When we think of water pollution our minds tend to conjure dystopian images of large scale industrial development, and the associated discharge of treated or untreated effluent into our watercourses. In reality much pollution to the water resources of the World occurs in a much less dramatic, but more widespread manner. Because infrastructural investment for treating waste water is primarily limited to urban population centres, much of the Worlds rural housing is not connected to a public sewer system. Consequently rural housing developments, in both the developed and developing World, cannot ensure the safe treatment, and monitoring of waste water, in the same way that urban municipal sewer systems can.
A good case study to illuminate this increasing threat to clean water supply is the Republic of Ireland, which unlike more urban European countries has up to a third of the population living in the open countryside, in individual dwellings not connected to a public sewer.
The wastewater from such rural settlement patterns is disposed of by a number of different methods. These include aeration systems, filter systems, and the purification of waste water through reed bed installations. The latter involves the use of “Phragmites Australis” reeds whose extensive root systems are able to break down organic compounds. This provides a good removal of organic components, and suspended solids, and some de-nitrification also takes place. (EPA 2000).
However, by far the commonest method is the use of septic tanks, and in 2005 there were some 350 000 of these systems installed in Ireland (Sherkin Comment 2005). The Geology and Hydrology of Ireland is almost uniquely unsuitable for the widespread use of septic tanks. Around half of the Republic of Ireland is underlain by Limestone rock. Because of its particular characteristics of extensive jointing, the presence of large voids, and rapid underground drainage, Limestone can allow waste water to travel large distances without it being cleaned by filtration. If the surface cover of soil is not adequate to filter chemical and biological contaminants from waste water, then septic tanks can lead to the contamination of ground and surface water supplies.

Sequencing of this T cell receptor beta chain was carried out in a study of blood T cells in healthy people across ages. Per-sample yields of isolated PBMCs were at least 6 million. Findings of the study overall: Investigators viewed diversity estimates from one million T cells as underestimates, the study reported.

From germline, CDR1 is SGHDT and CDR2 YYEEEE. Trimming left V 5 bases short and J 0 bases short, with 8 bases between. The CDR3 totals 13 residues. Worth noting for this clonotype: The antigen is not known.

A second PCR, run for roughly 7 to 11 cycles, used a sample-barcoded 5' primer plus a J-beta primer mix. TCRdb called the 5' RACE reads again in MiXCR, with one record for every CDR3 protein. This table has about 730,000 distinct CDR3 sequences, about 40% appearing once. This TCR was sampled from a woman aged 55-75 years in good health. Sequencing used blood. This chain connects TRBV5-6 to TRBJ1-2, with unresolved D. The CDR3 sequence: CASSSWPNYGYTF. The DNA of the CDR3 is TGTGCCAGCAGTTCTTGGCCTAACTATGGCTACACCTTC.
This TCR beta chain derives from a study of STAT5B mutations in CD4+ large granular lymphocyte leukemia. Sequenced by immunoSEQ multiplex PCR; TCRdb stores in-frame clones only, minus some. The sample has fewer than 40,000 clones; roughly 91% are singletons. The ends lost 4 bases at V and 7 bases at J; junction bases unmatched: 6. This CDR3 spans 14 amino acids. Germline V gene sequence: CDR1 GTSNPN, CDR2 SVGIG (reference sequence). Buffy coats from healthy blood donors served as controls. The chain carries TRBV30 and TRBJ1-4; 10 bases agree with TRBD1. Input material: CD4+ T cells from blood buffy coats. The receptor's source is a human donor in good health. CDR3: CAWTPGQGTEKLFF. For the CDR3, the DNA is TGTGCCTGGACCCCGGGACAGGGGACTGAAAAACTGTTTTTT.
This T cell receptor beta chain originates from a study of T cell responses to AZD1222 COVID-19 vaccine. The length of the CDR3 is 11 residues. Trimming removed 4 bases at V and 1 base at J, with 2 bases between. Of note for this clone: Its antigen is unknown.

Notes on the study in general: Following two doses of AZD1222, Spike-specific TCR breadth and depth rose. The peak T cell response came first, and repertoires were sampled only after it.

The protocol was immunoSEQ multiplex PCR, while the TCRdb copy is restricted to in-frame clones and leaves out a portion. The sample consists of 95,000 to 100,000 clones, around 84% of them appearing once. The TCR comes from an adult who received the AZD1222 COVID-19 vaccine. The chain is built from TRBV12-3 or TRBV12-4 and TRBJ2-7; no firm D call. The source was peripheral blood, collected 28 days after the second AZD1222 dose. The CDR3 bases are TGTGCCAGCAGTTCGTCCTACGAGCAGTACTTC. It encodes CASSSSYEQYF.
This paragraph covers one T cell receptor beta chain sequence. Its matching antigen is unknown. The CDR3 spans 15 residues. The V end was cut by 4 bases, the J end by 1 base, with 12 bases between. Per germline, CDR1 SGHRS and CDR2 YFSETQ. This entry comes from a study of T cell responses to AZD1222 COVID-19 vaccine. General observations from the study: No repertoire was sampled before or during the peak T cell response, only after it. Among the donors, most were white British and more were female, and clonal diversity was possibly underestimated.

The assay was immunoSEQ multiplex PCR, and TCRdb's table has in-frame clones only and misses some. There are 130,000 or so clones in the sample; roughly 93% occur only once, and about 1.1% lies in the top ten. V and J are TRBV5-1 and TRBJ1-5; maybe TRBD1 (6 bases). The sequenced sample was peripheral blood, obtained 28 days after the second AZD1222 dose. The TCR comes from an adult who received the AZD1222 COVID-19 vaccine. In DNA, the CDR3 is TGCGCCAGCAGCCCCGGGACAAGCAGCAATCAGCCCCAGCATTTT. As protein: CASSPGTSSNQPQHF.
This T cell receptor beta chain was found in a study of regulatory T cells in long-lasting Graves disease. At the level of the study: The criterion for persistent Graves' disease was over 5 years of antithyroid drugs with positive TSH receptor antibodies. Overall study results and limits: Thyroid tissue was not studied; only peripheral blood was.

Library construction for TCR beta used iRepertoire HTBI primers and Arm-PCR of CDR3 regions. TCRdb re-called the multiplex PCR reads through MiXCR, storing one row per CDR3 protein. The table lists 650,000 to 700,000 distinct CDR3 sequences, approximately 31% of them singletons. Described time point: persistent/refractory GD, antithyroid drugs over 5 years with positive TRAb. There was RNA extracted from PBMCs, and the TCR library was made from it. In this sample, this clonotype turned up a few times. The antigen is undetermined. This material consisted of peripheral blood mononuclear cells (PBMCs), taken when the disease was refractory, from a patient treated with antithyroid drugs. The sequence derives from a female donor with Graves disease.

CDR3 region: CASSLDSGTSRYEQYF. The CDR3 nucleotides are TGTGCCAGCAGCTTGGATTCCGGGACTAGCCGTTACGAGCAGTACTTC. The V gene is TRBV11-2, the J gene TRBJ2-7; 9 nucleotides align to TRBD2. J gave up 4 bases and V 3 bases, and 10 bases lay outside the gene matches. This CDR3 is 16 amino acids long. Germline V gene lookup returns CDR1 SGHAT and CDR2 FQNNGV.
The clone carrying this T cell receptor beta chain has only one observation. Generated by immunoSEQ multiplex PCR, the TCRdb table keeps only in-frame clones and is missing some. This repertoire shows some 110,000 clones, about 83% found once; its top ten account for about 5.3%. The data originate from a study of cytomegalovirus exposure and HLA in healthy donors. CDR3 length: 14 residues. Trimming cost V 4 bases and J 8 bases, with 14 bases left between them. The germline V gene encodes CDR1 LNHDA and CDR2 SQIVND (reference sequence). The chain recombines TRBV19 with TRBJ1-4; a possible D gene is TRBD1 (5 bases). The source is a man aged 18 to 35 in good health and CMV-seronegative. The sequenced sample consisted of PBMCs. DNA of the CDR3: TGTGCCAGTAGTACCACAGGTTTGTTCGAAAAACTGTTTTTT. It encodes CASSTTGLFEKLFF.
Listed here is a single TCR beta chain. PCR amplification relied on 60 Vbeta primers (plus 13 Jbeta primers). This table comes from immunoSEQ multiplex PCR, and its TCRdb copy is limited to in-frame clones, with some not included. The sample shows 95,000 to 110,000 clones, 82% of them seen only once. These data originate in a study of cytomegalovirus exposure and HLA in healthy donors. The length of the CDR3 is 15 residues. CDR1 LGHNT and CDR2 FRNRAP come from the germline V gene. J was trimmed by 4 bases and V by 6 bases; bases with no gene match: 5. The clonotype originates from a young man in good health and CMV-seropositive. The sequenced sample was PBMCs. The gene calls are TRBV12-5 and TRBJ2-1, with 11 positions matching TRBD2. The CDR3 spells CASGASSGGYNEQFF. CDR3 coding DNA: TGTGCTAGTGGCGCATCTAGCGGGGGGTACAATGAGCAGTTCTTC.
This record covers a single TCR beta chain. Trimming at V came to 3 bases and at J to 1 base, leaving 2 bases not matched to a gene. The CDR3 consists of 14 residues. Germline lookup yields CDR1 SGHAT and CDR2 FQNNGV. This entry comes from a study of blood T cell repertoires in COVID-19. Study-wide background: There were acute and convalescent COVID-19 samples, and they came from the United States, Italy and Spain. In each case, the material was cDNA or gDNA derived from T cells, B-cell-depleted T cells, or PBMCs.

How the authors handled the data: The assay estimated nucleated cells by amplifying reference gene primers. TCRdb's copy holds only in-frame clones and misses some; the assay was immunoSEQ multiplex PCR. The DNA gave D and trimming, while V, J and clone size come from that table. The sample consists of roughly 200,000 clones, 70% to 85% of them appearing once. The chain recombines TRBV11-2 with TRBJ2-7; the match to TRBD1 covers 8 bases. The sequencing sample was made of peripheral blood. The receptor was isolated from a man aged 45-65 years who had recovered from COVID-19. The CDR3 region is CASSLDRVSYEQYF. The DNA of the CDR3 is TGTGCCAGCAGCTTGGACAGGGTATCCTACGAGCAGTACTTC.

The potential sources of pollution hazards, in rural Limestone areas, include dumping in sink holes and depressions, the spreading of farm slurries on shallow soils, unlined silage storage, farmyard runoff, as well as contamination from septic tanks. Pollutants then move rapidly from the land surface, through fractures and conduits in the limestone, and down to the water table. The pollution of groundwater then makes its way to surface streams and lakes. (Karst Working Group 2007).
It is the responsibility of the homeowner to ensure that the wastewater treatment system is installed in accordance with the planning conditions and that it is properly maintained on a regular basis, to ensure that it does not cause pollution to the environment or to drinking waters. However there is no monitoring, by the EPA or other bodies, as to the condition of rural septic tanks. Problems include poor design, poor siting, and faulty installation of on site treatment systems. A particular problem in Ireland is the common practice by builders of diverting the storm drain into the septic tank they are installing, and thus overloading the system when it rains. (Sherkin Comment 2005).
Environmental Protection Agency. (2000) Landfill Manuals, Landfill Site Design. Dublin: EPA. [Accessed 31st October 2008] Available from World Wide Web: <http://www.epa.ie/downloads/advice/licensee/epa%20landfill%20site%20design.pdf>
Karst Work Group. (2007) Karst Booklet. Dublin: Geological Survey of Ireland. [Accessed 5th January 2009] Available from World Wide Web: http://www.gsi.ie/Programmes/Groundwater/Karst+Booklet/
O’Leary, G. (2005) On-Site Treatment of Waste Water. Cork: Sherkin Comment, p11.